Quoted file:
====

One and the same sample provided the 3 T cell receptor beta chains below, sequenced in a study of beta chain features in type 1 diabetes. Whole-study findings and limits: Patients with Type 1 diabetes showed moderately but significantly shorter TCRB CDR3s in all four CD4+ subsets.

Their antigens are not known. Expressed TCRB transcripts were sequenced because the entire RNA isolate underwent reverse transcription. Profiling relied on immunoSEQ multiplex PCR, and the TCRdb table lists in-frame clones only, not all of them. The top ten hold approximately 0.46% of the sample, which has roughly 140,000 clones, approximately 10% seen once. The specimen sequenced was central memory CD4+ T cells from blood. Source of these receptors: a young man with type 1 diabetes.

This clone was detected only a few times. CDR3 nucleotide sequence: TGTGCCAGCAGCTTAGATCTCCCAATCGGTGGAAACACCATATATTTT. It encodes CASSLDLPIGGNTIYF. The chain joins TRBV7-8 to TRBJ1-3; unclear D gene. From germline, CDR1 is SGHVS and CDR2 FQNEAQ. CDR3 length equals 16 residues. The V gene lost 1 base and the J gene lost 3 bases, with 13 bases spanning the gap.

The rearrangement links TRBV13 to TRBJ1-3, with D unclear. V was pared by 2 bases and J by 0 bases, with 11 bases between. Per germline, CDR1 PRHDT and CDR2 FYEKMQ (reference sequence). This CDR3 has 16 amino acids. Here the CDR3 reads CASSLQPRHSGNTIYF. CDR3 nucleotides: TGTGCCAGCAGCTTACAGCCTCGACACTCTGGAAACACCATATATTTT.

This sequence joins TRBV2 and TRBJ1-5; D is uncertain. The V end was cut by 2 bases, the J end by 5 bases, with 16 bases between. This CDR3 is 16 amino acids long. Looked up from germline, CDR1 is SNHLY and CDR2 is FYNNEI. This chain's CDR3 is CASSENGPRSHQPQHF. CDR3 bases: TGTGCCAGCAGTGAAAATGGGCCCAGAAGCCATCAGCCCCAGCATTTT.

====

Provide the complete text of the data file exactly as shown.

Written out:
One and the same sample provided the 3 T cell receptor beta chains below, sequenced in a study of beta chain features in type 1 diabetes. Whole-study findings and limits: Patients with Type 1 diabetes showed moderately but significantly shorter TCRB CDR3s in all four CD4+ subsets.

Their antigens are not known. Expressed TCRB transcripts were sequenced because the entire RNA isolate underwent reverse transcription. Profiling relied on immunoSEQ multiplex PCR, and the TCRdb table lists in-frame clones only, not all of them. The top ten hold approximately 0.46% of the sample, which has roughly 140,000 clones, approximately 10% seen once. The specimen sequenced was central memory CD4+ T cells from blood. Source of these receptors: a young man with type 1 diabetes.

This clone was detected only a few times. CDR3 nucleotide sequence: TGTGCCAGCAGCTTAGATCTCCCAATCGGTGGAAACACCATATATTTT. It encodes CASSLDLPIGGNTIYF. The chain joins TRBV7-8 to TRBJ1-3; unclear D gene. From germline, CDR1 is SGHVS and CDR2 FQNEAQ. CDR3 length equals 16 residues. The V gene lost 1 base and the J gene lost 3 bases, with 13 bases spanning the gap.

The rearrangement links TRBV13 to TRBJ1-3, with D unclear. V was pared by 2 bases and J by 0 bases, with 11 bases between. Per germline, CDR1 PRHDT and CDR2 FYEKMQ (reference sequence). This CDR3 has 16 amino acids. Here the CDR3 reads CASSLQPRHSGNTIYF. CDR3 nucleotides: TGTGCCAGCAGCTTACAGCCTCGACACTCTGGAAACACCATATATTTT.

This sequence joins TRBV2 and TRBJ1-5; D is uncertain. The V end was cut by 2 bases, the J end by 5 bases, with 16 bases between. This CDR3 is 16 amino acids long. Looked up from germline, CDR1 is SNHLY and CDR2 is FYNNEI. This chain's CDR3 is CASSENGPRSHQPQHF. CDR3 bases: TGTGCCAGCAGTGAAAATGGGCCCAGAAGCCATCAGCCCCAGCATTTT.